Fridge Strings: Nocturne w/ Fruit & Grandmother | Performing Arts Review | Chicago Reader

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Fridge Strings: Nocturne w/ Fruit & Grandmother


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FRIDGE STRINGS: NOCTURNE W/ FRUIT & GRANDMOTHER, Flying Girl, at Strawdog Theatre. For Amanda Clower--the creator, with Jenny Magnus, of this intriguing one-woman show--Saint Augustine's "dark night of the soul" takes the form of late-night refrigerator raids. Seizing on the moment of truth when appetite yields to rumination, Clower's surrogate Mimi recalls her garrulous mother in Cleveland, with her cautionary tales of dangerous vacuum cleaners, and her grandmother Nana, a fixture at elite eateries who was always eager to complete a luncheon with a bout of bra shopping. These women are the "staples" of Mimi's life, different from the "leftovers" in her fridge. But since Nana has been injured in a fall, the security they offer no longer seems absolute.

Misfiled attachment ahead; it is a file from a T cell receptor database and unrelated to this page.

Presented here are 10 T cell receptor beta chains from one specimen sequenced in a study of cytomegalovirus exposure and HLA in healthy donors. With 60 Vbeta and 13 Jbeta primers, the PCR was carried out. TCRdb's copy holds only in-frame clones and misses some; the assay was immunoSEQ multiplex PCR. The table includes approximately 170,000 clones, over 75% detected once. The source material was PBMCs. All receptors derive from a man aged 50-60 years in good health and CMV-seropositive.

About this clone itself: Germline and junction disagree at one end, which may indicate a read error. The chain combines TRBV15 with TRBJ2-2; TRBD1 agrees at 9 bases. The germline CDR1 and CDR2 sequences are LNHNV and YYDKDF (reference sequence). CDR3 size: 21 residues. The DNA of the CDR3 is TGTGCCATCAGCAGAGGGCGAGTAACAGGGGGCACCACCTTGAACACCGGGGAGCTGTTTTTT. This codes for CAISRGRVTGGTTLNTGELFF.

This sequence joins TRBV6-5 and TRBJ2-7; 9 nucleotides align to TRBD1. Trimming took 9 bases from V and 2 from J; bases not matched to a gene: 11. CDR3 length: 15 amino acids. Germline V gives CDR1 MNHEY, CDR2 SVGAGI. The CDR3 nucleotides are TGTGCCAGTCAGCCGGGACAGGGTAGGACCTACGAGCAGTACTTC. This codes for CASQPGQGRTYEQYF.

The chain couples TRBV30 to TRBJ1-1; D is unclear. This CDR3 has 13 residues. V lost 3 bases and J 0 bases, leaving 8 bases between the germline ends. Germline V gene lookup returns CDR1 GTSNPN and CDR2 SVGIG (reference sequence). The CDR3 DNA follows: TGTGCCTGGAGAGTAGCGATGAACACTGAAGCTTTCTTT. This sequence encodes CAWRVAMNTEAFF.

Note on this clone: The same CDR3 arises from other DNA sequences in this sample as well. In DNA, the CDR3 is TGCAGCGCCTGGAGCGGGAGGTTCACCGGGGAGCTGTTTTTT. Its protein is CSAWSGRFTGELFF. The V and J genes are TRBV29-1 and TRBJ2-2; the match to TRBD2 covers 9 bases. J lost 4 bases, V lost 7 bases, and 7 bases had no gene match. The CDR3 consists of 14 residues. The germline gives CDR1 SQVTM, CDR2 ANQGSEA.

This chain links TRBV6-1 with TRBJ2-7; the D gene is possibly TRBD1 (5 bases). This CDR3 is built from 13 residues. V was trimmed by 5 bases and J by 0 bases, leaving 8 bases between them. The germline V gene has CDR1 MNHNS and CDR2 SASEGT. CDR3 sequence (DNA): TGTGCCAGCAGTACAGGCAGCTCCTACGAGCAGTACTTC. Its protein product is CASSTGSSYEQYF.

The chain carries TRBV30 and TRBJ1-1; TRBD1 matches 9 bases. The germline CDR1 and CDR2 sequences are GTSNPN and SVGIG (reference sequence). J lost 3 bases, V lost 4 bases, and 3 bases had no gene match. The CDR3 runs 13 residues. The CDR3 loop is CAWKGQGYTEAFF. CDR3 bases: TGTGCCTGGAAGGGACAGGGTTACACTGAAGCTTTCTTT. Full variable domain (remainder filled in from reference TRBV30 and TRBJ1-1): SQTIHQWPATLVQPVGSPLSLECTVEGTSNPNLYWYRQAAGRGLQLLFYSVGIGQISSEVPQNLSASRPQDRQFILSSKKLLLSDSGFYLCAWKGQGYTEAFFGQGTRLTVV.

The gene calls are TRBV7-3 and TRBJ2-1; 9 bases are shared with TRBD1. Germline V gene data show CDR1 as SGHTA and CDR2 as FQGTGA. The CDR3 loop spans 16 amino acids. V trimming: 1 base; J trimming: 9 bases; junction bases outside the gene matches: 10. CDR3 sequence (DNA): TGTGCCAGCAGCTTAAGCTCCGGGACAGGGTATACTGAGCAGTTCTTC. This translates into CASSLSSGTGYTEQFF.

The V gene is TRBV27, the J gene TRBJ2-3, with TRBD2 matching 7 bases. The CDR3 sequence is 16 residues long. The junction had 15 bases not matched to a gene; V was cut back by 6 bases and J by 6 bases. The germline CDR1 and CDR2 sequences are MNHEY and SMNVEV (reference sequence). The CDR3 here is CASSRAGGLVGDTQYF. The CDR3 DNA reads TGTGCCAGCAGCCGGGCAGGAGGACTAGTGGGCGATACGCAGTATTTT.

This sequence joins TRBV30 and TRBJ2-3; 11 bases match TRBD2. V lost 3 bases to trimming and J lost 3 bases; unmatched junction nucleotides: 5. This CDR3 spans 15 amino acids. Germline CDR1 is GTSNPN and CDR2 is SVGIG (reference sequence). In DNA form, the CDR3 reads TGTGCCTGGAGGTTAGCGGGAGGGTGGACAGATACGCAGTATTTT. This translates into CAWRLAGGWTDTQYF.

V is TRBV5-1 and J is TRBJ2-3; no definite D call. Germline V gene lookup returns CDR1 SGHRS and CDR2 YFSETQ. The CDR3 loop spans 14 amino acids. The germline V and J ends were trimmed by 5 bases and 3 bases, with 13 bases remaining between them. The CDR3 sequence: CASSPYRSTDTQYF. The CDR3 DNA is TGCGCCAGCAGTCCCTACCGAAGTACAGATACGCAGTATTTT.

Deliberate even when prone to panic, Mimi fastens on the anxieties that seize us in the dark--the hypochondria that goes over the day's symptoms, the isolation that seems to engulf everyone at three in the morning, the fear of aging and abandonment. The strange hour inspires bizarre speculations about the secret life inside the refrigerator, a cold womb with a comforting night light. But sometimes Clower gets stuck in her metaphors: the egg tray triggers a rather forced fantasia of guilt, for example. Mostly, however, this 40-minute late-night show works: Clower's sleep-talking rings true, and her shocks of recognition make Mimi's obsessions wakingly real.

--Lawrence Bommer

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